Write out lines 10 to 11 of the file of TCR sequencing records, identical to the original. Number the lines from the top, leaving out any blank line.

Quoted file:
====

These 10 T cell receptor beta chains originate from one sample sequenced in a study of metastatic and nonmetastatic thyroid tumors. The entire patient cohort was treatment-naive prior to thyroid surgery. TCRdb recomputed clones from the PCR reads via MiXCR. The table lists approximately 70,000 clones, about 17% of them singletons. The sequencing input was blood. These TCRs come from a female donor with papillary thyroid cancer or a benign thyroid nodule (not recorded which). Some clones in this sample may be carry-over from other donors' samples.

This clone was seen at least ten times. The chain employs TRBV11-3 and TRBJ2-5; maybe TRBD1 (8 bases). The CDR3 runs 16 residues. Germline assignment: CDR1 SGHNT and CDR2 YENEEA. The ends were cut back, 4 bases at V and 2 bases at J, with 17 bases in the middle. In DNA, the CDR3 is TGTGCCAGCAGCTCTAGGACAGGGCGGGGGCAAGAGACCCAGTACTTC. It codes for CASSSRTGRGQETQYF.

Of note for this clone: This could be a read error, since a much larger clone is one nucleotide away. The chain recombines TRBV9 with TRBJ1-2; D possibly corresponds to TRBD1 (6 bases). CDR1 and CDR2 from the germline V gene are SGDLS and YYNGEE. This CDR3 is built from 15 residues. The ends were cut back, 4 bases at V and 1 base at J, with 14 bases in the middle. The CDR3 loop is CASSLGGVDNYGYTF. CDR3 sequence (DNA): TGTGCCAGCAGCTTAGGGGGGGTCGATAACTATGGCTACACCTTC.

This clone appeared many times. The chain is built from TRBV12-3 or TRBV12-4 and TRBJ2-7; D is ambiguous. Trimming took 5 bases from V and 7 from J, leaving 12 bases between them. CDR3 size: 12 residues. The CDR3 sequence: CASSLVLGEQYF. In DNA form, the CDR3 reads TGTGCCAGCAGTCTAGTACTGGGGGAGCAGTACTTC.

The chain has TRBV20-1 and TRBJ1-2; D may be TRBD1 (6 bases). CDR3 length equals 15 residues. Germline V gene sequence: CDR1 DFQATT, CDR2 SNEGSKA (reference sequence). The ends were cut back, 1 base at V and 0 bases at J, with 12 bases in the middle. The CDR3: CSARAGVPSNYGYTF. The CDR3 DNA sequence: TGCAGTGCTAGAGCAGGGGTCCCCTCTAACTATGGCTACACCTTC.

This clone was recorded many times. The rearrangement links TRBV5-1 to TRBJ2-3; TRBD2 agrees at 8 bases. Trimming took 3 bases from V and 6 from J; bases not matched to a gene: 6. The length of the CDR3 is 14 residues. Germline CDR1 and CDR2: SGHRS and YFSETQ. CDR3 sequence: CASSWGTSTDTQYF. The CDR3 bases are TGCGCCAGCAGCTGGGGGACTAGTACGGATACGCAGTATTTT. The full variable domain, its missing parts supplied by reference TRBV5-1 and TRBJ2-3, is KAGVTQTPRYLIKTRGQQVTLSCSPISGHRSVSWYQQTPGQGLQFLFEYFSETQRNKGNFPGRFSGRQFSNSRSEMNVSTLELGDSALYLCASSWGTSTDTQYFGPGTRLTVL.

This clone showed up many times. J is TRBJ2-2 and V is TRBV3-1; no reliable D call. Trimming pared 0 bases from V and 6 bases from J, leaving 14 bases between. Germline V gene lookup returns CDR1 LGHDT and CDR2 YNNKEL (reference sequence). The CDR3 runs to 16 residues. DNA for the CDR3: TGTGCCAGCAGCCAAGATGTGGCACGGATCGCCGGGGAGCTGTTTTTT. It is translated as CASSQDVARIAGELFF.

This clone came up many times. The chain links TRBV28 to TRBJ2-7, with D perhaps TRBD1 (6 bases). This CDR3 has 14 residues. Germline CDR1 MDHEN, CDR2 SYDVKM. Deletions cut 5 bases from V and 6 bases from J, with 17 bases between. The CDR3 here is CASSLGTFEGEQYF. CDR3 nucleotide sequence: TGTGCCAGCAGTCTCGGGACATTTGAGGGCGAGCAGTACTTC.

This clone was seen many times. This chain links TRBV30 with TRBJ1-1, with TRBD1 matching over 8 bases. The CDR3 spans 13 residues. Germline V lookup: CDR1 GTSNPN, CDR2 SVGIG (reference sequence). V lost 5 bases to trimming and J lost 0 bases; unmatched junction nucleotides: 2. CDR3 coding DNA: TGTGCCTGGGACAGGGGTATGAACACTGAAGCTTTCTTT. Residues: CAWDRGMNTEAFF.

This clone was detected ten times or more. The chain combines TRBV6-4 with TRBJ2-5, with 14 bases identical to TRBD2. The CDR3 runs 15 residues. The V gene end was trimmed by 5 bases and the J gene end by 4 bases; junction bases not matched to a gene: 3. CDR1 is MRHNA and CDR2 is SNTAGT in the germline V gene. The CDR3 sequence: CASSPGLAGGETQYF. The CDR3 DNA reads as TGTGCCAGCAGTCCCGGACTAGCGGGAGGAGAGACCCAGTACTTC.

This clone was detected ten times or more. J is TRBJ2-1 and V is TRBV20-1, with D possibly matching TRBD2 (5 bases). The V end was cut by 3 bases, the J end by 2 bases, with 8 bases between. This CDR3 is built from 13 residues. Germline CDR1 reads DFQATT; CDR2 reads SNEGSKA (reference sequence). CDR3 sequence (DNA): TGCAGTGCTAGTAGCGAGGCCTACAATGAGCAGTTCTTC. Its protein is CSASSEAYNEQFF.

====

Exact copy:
This clone was detected ten times or more. The chain combines TRBV6-4 with TRBJ2-5, with 14 bases identical to TRBD2. The CDR3 runs 15 residues. The V gene end was trimmed by 5 bases and the J gene end by 4 bases; junction bases not matched to a gene: 3. CDR1 is MRHNA and CDR2 is SNTAGT in the germline V gene. The CDR3 sequence: CASSPGLAGGETQYF. The CDR3 DNA reads as TGTGCCAGCAGTCCCGGACTAGCGGGAGGAGAGACCCAGTACTTC.

This clone was detected ten times or more. J is TRBJ2-1 and V is TRBV20-1, with D possibly matching TRBD2 (5 bases). The V end was cut by 3 bases, the J end by 2 bases, with 8 bases between. This CDR3 is built from 13 residues. Germline CDR1 reads DFQATT; CDR2 reads SNEGSKA (reference sequence). CDR3 sequence (DNA): TGCAGTGCTAGTAGCGAGGCCTACAATGAGCAGTTCTTC. Its protein is CSASSEAYNEQFF.